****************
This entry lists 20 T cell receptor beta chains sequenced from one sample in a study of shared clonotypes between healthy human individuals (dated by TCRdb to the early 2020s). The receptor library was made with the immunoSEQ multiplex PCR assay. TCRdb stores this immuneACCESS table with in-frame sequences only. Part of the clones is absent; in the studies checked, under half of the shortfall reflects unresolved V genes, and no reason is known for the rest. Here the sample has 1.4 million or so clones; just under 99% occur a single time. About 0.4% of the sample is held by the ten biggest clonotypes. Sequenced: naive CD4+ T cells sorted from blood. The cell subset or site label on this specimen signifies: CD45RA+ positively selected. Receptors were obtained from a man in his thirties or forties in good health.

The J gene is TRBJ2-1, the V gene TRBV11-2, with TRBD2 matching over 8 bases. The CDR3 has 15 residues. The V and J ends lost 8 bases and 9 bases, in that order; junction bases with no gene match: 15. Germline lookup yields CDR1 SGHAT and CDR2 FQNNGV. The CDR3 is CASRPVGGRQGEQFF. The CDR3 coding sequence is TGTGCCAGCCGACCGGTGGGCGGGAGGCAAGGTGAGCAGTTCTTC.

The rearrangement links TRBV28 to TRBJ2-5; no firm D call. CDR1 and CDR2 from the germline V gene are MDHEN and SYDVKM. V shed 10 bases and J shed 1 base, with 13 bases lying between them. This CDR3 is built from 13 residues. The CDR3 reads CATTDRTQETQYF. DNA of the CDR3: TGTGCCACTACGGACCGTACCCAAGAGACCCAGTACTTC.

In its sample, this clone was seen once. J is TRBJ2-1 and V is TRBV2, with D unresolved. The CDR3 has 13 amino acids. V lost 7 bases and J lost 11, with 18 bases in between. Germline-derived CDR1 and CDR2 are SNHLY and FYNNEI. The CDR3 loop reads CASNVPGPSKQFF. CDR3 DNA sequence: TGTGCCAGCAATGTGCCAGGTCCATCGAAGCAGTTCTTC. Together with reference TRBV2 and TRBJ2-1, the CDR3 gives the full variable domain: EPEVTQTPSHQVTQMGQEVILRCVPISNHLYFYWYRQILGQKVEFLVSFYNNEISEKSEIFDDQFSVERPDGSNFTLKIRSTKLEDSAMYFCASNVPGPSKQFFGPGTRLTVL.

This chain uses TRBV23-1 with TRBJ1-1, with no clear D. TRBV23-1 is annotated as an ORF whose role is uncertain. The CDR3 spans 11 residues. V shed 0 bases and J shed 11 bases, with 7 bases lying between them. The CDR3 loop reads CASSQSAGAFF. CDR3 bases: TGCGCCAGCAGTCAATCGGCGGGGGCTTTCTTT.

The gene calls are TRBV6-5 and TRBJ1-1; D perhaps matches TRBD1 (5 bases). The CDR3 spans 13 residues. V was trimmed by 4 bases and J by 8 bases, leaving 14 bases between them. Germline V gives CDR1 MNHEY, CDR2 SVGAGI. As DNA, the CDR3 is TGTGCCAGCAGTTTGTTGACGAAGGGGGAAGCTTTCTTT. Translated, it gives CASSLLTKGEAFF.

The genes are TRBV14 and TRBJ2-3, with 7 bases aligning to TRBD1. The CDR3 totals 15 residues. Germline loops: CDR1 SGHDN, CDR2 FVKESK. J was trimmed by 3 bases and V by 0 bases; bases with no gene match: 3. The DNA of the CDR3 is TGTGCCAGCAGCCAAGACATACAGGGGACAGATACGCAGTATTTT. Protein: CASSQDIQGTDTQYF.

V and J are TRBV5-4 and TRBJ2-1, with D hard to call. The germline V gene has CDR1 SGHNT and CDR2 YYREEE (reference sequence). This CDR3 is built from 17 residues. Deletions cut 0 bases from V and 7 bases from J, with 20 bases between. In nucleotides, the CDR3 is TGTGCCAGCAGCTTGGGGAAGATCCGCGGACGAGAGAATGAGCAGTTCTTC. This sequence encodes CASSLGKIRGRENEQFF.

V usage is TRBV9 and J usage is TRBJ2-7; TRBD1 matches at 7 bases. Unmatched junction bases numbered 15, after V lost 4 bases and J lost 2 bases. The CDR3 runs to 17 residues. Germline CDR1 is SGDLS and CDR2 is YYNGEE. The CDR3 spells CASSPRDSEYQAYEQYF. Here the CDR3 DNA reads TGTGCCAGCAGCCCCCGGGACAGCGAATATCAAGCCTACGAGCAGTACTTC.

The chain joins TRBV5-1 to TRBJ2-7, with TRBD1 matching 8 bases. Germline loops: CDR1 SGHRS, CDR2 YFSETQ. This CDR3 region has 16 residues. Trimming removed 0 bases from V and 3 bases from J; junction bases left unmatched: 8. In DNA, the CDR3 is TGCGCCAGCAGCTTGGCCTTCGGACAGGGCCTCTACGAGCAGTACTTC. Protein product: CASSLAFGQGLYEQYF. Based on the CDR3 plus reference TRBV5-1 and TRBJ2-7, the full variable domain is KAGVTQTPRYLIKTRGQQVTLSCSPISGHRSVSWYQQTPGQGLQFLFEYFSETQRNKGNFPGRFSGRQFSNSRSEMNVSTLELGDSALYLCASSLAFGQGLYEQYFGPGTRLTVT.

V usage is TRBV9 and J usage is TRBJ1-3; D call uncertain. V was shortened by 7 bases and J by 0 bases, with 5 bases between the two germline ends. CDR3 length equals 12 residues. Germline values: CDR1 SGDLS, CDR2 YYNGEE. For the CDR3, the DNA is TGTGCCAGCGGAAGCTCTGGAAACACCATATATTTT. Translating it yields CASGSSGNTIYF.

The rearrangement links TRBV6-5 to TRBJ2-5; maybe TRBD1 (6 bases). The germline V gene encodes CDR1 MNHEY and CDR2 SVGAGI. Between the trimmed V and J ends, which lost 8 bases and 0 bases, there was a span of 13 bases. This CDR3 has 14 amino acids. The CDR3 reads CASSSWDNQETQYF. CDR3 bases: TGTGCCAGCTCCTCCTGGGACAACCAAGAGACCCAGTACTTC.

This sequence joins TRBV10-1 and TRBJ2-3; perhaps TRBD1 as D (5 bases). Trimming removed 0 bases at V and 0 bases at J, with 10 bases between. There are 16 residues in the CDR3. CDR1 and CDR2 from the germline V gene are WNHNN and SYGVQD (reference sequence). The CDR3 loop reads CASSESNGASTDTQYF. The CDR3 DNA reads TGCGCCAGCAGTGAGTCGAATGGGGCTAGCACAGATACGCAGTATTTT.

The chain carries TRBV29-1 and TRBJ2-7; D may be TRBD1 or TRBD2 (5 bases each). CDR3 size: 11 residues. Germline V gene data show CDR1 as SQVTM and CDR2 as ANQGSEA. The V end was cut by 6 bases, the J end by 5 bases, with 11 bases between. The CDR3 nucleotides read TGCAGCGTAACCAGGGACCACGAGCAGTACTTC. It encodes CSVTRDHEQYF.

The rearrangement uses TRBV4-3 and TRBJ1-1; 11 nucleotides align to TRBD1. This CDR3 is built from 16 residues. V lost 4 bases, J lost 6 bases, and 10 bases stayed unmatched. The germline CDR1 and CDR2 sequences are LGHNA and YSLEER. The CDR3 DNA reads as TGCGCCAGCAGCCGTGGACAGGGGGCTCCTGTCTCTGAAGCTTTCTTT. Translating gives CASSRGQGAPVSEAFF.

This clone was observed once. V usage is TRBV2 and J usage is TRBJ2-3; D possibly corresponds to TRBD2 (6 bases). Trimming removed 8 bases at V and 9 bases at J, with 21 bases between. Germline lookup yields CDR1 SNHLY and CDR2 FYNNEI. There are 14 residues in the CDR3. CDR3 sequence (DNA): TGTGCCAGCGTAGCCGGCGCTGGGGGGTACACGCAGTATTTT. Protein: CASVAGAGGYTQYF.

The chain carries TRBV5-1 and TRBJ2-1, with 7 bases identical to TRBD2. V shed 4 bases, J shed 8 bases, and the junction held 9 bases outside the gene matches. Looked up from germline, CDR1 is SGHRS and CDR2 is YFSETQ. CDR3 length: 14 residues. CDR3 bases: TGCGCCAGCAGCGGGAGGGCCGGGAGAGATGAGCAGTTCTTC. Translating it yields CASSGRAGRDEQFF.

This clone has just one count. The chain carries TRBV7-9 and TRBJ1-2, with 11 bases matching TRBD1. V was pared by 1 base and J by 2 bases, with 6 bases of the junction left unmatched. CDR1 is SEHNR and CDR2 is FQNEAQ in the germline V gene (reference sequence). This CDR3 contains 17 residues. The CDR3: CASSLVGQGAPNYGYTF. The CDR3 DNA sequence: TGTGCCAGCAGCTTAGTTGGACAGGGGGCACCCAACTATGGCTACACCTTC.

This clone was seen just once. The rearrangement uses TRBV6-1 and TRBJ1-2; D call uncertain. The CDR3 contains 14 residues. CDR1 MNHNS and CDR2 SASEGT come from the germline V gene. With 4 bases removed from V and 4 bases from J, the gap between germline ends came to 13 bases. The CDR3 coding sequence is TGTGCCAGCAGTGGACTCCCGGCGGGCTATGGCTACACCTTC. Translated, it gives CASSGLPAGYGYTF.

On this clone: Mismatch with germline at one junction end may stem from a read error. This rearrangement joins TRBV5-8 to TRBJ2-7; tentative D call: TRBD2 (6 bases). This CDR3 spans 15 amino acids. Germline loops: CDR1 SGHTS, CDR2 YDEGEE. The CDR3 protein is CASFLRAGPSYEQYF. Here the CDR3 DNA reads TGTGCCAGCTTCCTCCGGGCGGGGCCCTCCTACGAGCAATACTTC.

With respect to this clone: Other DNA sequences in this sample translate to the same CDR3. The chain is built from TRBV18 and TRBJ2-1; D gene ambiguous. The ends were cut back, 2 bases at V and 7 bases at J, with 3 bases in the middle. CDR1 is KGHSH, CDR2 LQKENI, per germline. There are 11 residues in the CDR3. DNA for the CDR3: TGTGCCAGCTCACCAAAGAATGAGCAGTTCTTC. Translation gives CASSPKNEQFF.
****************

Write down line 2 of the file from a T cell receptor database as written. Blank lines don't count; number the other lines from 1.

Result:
The J gene is TRBJ2-1, the V gene TRBV11-2, with TRBD2 matching over 8 bases. The CDR3 has 15 residues. The V and J ends lost 8 bases and 9 bases, in that order; junction bases with no gene match: 15. Germline lookup yields CDR1 SGHAT and CDR2 FQNNGV. The CDR3 is CASRPVGGRQGEQFF. The CDR3 coding sequence is TGTGCCAGCCGACCGGTGGGCGGGAGGCAAGGTGAGCAGTTCTTC.